It was also fun reading about these particular pages here. He really packs it in, does our Jim Joyce. But by now, that's hardly surprising.

Oh, right. The answer to the first riddle is Finn McCool. Make of that what you will.

Thursday, July 22, 2010

A week behind, but meanwhile...

I should have posted about last week's meeting by now, but felt hindered by the fact that I can't at the moment find my book. Now that I see the relevant pages on line, I will dispatch the job shortly. However, here's bit  on Joyce's esthetic from A Building Roam that is surely more worthwhile reading for anyone serious about Joyce than any yammerings from this blogger.

Sunday, July 4, 2010

Pages 123-125--end of a chapter

Before we leave the Tunc page behind, which we seem to be doing, I thought I'd mention a link to an excellent blog post on the matter from the blog A Building Roam, which goes into much more depth about the page itself. It also links to a piece on a new way of reading Finnegan that might make it more accessible, which is basically from the inside out, apparently from just about the spot we are now. Nice if it happens to be true. I'm also a bit embarrassed to find that it points out the cover of Campbell's Skeleton Key to Finnegans Wake is in fact the T from the Tunc page. And no, I never noticed,  even though this is the main source I'm thumbing through during our meetings.

We only had three members present this time around, so it seemed fitting that we just work through three medium long paragraphs together. It turned out to be more than enough. One thing that C. keeps reminding us of, after reading Ellman's thorough biography of Joyce's life, is that in a broad sense, Ulysses represents the day and Finnegans Wake the night. She is becoming very good at seeing how the things we are reading are parallel to portions of Ulysses, but seen through the lens of the unconscious. Something in the way she said this reminded me of what Jacques Barzun, in his history of modern times From Dawn to Decadence said about the characteristics of our era, but in this case particularly analysis and self-consciousness. It's as if our present way of thinking prefers to sharpen detail, we want everything etched out in the bright light of day, but Finnegan shows us the shadow world, which doesn't necessarily distinguish even between persons.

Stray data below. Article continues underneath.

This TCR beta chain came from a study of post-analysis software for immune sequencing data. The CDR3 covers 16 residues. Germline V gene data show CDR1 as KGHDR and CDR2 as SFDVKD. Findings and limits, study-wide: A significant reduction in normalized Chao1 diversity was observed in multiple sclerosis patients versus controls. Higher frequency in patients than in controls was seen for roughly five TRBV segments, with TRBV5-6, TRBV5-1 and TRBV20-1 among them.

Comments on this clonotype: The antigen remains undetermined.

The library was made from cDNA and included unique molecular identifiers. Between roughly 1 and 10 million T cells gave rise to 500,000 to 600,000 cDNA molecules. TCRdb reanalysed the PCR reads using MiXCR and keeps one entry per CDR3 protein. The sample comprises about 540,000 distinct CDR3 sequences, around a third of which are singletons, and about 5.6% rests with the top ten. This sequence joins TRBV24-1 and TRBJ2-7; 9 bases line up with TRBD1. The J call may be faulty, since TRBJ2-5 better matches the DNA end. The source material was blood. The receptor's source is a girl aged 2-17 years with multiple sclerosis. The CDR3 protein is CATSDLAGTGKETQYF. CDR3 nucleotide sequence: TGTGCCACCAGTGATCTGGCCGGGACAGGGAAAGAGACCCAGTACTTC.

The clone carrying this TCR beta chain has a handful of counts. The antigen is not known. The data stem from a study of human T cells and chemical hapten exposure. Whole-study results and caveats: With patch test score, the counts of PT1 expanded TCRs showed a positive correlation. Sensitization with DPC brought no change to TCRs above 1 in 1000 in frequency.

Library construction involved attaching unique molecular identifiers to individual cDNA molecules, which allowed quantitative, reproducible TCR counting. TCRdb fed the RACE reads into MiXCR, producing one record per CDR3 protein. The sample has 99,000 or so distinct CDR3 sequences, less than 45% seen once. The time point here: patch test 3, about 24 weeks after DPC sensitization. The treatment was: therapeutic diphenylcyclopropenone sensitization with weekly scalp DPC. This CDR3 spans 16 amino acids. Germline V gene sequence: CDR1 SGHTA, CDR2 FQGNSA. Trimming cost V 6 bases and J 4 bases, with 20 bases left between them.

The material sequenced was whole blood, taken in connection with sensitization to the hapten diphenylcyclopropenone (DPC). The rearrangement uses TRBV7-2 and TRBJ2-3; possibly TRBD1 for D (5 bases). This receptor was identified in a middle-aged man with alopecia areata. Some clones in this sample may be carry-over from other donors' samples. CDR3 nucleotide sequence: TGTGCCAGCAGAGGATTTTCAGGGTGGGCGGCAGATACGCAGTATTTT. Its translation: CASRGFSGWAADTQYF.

One thing I thought I'd comment on here is a brief sentence or fragment of a sentence, because it illustrates some of the way in which Joyce's mind works: "the circumflexuous wall of a singleminded men's asylum, accentuated by bi tso fb rok engl a ssan dspl itch ina". So there is a wall, bending around a men's asylum--although, as came up in our discussion, we don't really know if the asylum is to keep the men in, or to keep the women out. In any case, the broken glass and china that accentuate this wall, or I'd guess, make it a little harder to get over than it would be, is represented by words that are themselves broken up, which I like very much.

One thing I discovered in trying to shed a little more light on these pages is a short excerpt from Modern Language Notes, John Hopkins, February 1960, which seemed a very nice description of the experience of trying to read the Wake.

Deliberate obscurity is a central feature of his art; we hear a distorted whisper, the indistinct murmur of sleeping men. We move in a thick fog, and the outline of persons and events is blurred and hardly recognizable. Sometimes the fog rolls away, and we dimly perceive something, but next moment we are in the dark again, and painfully grope our way forward. This creates a painful, but also exhilerating tension. 

This description echoes a bit with my sense, which I tried to articulate last week, of  how we are well-educated enough to get a reference here or there, but it's like picking out a few glimmers in a vast sky. And we all know a slightly different set of facts. What's funny, or perhaps even apt, is that this is so similar to what Joyce is saying about the hen picking out little pieces of this and that from the "dump" of civilization. And perhaps realizing that we have but glimmers is a way of glimpsing how vast are the glories of the whole.

   Next time we're on to Chapter 6, which is apparently all about Four Old Men who pose a series of riddles...